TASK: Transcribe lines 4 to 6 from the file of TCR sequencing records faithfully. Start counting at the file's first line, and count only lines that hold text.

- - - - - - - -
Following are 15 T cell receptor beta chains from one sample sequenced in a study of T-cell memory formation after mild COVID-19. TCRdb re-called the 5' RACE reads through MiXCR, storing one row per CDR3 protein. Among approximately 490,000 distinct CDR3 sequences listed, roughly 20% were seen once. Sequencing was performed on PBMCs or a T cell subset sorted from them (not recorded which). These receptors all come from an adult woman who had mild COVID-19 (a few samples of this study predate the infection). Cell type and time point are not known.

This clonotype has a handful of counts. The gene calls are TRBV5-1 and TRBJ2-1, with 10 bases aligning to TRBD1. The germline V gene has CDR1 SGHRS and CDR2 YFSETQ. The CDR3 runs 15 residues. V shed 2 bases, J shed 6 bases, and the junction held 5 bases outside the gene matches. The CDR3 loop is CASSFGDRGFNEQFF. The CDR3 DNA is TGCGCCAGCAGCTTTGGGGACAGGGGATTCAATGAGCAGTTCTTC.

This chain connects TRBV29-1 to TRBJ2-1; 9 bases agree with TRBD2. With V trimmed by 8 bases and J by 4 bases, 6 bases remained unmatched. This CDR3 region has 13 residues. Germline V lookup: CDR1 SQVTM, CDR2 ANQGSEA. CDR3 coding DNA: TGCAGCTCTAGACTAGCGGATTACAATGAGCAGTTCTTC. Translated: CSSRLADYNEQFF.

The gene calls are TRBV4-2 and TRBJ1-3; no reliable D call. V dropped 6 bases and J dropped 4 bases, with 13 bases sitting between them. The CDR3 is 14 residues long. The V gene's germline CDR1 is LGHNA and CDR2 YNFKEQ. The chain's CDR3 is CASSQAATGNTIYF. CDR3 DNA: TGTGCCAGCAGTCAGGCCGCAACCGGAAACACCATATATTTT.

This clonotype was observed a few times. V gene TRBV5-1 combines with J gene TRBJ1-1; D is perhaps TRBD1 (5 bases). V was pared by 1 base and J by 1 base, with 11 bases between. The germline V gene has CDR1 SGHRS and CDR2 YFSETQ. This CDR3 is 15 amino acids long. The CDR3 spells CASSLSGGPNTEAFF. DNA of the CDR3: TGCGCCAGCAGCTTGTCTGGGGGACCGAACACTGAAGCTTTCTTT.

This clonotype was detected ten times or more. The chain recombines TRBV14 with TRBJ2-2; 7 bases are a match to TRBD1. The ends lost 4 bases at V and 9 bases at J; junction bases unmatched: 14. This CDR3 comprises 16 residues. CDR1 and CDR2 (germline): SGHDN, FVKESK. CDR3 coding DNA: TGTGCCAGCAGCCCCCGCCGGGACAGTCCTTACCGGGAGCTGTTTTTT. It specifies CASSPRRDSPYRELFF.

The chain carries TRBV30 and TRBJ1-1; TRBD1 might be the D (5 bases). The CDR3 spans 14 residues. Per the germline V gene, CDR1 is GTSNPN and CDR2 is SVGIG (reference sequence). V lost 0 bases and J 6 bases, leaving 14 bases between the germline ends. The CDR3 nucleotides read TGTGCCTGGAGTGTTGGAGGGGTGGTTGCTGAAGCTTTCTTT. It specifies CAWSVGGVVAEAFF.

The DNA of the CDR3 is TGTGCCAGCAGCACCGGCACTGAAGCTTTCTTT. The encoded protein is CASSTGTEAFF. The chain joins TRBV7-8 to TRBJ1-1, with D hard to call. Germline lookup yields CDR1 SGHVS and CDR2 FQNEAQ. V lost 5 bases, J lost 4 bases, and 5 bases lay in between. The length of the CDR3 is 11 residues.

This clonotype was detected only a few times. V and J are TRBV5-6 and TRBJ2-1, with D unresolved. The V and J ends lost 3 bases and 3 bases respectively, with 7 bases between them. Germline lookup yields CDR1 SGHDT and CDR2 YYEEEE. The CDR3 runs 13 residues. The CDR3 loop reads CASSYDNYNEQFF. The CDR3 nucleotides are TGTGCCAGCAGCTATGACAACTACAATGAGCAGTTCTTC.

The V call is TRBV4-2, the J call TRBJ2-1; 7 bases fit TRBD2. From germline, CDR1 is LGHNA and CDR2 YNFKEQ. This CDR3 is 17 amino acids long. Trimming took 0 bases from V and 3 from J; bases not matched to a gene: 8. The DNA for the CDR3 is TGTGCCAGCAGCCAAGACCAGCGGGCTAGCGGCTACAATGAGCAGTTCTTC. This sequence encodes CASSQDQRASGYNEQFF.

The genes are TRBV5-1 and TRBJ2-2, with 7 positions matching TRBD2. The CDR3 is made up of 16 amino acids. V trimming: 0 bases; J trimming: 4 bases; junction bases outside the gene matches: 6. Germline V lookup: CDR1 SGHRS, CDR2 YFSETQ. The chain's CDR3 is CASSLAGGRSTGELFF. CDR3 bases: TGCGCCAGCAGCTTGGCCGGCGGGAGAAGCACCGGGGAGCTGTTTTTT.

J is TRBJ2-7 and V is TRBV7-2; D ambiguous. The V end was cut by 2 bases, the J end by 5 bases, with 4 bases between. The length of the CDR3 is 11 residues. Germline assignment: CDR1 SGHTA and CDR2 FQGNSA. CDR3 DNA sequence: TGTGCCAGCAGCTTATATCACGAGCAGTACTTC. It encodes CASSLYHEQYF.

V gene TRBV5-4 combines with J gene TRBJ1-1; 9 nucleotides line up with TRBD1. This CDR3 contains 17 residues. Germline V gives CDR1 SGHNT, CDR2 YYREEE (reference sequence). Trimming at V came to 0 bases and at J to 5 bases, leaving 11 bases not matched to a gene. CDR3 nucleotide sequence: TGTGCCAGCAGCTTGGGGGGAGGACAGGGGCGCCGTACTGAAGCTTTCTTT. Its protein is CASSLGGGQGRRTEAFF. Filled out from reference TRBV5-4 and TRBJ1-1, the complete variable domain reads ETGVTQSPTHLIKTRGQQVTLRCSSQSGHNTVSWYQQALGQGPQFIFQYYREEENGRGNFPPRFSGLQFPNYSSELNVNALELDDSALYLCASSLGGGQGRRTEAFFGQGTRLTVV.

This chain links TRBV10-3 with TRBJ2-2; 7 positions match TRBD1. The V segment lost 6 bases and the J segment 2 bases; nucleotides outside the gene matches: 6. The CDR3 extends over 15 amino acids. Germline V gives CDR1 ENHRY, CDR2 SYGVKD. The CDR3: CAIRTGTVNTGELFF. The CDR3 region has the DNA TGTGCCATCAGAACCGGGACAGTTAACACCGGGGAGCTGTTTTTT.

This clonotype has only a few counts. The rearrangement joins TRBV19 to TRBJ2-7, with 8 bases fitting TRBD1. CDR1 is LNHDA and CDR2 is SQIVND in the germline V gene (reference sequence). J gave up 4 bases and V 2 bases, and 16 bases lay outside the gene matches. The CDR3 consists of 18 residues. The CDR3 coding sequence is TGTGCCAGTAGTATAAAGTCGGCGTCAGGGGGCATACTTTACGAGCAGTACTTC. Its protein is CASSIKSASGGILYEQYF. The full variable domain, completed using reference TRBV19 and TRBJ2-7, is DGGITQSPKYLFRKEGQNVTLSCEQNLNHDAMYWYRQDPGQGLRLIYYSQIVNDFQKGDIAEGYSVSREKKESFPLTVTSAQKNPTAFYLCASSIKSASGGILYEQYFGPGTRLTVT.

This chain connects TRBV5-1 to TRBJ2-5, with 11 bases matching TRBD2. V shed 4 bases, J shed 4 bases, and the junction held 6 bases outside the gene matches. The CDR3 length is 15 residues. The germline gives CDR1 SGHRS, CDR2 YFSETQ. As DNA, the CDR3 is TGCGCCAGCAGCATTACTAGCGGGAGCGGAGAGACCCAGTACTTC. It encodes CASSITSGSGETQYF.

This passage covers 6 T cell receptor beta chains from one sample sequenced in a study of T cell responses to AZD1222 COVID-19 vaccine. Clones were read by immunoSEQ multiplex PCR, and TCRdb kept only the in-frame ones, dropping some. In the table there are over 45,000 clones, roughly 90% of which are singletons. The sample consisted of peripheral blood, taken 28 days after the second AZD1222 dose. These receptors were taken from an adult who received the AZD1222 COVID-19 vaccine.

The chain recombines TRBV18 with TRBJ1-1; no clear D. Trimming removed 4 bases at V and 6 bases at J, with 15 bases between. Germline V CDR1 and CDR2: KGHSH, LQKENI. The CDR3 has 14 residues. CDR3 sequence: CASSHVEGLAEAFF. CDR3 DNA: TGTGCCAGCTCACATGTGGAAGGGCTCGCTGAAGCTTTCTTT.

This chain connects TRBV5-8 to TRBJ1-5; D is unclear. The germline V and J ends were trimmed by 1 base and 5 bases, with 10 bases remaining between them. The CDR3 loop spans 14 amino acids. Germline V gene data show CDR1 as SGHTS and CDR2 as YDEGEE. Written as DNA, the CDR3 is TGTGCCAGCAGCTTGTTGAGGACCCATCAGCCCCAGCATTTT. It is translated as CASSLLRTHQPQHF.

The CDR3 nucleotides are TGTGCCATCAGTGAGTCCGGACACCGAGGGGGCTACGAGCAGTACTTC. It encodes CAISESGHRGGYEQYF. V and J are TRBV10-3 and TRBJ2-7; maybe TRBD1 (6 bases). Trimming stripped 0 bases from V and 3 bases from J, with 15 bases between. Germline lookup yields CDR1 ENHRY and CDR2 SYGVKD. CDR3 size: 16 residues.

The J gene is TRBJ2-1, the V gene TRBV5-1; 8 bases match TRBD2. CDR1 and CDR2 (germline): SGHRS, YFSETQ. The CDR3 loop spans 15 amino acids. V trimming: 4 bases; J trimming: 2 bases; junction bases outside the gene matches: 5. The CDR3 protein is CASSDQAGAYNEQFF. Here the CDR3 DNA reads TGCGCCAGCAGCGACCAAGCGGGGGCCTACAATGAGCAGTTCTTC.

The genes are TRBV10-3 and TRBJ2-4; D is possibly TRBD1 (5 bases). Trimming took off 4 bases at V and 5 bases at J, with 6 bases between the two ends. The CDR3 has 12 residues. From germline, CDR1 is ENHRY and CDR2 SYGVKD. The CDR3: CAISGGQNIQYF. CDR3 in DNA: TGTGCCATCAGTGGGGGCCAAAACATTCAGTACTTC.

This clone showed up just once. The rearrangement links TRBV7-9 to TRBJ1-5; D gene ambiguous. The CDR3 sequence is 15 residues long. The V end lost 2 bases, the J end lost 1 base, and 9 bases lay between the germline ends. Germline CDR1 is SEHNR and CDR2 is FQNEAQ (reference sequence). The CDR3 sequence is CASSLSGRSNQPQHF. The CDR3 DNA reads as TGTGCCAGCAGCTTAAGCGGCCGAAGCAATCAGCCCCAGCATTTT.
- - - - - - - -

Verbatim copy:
The gene calls are TRBV4-2 and TRBJ1-3; no reliable D call. V dropped 6 bases and J dropped 4 bases, with 13 bases sitting between them. The CDR3 is 14 residues long. The V gene's germline CDR1 is LGHNA and CDR2 YNFKEQ. The chain's CDR3 is CASSQAATGNTIYF. CDR3 DNA: TGTGCCAGCAGTCAGGCCGCAACCGGAAACACCATATATTTT.

This clonotype was observed a few times. V gene TRBV5-1 combines with J gene TRBJ1-1; D is perhaps TRBD1 (5 bases). V was pared by 1 base and J by 1 base, with 11 bases between. The germline V gene has CDR1 SGHRS and CDR2 YFSETQ. This CDR3 is 15 amino acids long. The CDR3 spells CASSLSGGPNTEAFF. DNA of the CDR3: TGCGCCAGCAGCTTGTCTGGGGGACCGAACACTGAAGCTTTCTTT.

This clonotype was detected ten times or more. The chain recombines TRBV14 with TRBJ2-2; 7 bases are a match to TRBD1. The ends lost 4 bases at V and 9 bases at J; junction bases unmatched: 14. This CDR3 comprises 16 residues. CDR1 and CDR2 (germline): SGHDN, FVKESK. CDR3 coding DNA: TGTGCCAGCAGCCCCCGCCGGGACAGTCCTTACCGGGAGCTGTTTTTT. It specifies CASSPRRDSPYRELFF.